But to get a handle on how difficult it is, as a worst case scenario look at Mono. It took them quite a while (years) to implement all the .NET 1.1 functionality and still have a ways to go with 3.5. You'd have to go through the same process.

Obviously your app isn't going to use ALL of .NET though, so the actual effort is going to largely depend on what aspects of .NET you are leveraging.

Thursday, April 17, 2008
 
 
> Obviously your app isn't going to use ALL of .NET though,
> so the actual effort is going to largely depend on what
> aspects of .NET you are leveraging.

Of course I won't be trying to recreate C# in C++.

I guess what I am asking is, what kind of constructs are there in C# that belong uniquely to C# and hence wouldn't be possible to translate to C++?

For example, there are language elements in Python, like lambda, that simply don't exist in C++ and couldn't be replicated.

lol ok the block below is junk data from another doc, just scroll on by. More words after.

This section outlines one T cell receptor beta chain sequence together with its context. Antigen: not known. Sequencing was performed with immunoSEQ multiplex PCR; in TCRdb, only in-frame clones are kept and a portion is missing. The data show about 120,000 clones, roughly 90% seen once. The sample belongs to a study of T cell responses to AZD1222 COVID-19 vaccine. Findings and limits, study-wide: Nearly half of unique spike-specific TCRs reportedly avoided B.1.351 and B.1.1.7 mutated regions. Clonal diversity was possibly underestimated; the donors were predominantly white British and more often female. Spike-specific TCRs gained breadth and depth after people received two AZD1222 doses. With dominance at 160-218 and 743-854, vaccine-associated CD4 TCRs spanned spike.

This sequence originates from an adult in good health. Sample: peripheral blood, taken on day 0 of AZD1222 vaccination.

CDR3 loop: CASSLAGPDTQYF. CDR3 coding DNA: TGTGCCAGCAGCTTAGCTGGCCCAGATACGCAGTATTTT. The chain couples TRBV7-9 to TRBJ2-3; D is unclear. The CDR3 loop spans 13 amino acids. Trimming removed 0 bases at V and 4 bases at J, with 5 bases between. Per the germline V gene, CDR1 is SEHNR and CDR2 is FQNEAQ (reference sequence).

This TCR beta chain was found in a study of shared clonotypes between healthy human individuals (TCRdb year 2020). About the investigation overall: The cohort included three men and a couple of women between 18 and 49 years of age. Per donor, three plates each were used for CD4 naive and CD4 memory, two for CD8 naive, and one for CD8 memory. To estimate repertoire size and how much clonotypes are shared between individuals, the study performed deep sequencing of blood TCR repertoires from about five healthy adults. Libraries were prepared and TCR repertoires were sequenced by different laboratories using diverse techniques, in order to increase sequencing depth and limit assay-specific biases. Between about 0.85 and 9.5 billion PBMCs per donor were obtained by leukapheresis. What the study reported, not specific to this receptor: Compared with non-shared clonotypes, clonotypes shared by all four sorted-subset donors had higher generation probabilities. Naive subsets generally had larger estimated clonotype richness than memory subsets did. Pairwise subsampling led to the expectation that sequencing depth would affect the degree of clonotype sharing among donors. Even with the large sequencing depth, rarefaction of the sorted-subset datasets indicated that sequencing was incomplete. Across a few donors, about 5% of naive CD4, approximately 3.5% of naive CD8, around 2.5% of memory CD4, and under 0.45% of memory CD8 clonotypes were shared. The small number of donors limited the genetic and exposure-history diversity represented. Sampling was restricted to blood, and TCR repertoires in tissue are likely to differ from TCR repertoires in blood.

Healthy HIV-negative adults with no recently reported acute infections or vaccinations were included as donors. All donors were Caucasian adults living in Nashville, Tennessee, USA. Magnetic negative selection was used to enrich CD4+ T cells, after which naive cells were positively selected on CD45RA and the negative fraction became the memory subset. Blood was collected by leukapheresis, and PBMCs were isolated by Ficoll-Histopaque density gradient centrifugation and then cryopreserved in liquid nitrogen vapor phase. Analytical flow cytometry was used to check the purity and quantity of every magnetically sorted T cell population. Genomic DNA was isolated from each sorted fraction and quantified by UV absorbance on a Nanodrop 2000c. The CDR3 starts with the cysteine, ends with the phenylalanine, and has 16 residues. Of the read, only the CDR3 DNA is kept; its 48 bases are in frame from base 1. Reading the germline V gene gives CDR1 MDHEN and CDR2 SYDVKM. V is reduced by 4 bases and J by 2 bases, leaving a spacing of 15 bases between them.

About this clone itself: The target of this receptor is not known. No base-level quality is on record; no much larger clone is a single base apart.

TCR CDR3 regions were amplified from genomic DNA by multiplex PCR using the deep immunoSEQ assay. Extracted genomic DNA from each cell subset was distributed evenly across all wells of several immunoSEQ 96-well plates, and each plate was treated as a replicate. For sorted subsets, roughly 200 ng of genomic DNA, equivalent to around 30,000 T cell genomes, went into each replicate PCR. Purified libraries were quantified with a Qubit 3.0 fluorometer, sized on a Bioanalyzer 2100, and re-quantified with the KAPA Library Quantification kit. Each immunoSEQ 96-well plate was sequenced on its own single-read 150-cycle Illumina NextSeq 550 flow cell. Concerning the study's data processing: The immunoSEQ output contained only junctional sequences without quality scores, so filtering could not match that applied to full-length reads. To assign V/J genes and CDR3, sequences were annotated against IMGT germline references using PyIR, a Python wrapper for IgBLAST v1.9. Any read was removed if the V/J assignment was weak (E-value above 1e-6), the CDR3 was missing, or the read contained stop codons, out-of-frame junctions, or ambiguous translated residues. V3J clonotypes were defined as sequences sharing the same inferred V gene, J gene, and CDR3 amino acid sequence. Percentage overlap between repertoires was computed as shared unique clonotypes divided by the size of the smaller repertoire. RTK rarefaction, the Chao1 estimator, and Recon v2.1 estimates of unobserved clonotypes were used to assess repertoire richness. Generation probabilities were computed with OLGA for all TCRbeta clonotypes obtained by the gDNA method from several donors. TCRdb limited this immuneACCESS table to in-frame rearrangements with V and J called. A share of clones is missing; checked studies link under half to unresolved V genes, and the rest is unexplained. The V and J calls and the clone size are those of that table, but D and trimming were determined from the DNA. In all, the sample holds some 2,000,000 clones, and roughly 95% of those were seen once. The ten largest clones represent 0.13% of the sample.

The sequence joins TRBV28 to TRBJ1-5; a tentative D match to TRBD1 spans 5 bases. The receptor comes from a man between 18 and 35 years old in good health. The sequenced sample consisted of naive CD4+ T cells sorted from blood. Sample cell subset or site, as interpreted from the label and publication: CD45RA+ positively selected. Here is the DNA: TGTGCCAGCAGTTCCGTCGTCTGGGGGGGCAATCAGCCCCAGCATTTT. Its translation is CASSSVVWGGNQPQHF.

So, please let me know what those special C#-only elements are w.r.t. C++.
newbie_C#
Thursday, April 17, 2008
 
 
Here's a short list of features in C# that'd be difficult to replicate in C++
* Garbage Collection
* Type Reflection
* The Security model
* Anonymous methods

So, yeah - replicating the part of the class library that you use (more or less) wouldn't be so bad, but you'd run into trouble if you depended on the runtime features.

If you think you might want to port the application to other platforms later, why use .NET in the first place? What are you hoping to gain?

It might make sense to build a C++ core for non-GUI functionality, then do the user-facing elements in C#. That way if you need to port to another polatform, the core code will be portable, and you'll only have to re-do the user interface (which you'd likely want to do anyway).
Mark Bessey Send private email
Friday, April 18, 2008
 
 
> If you think you might want to port the application to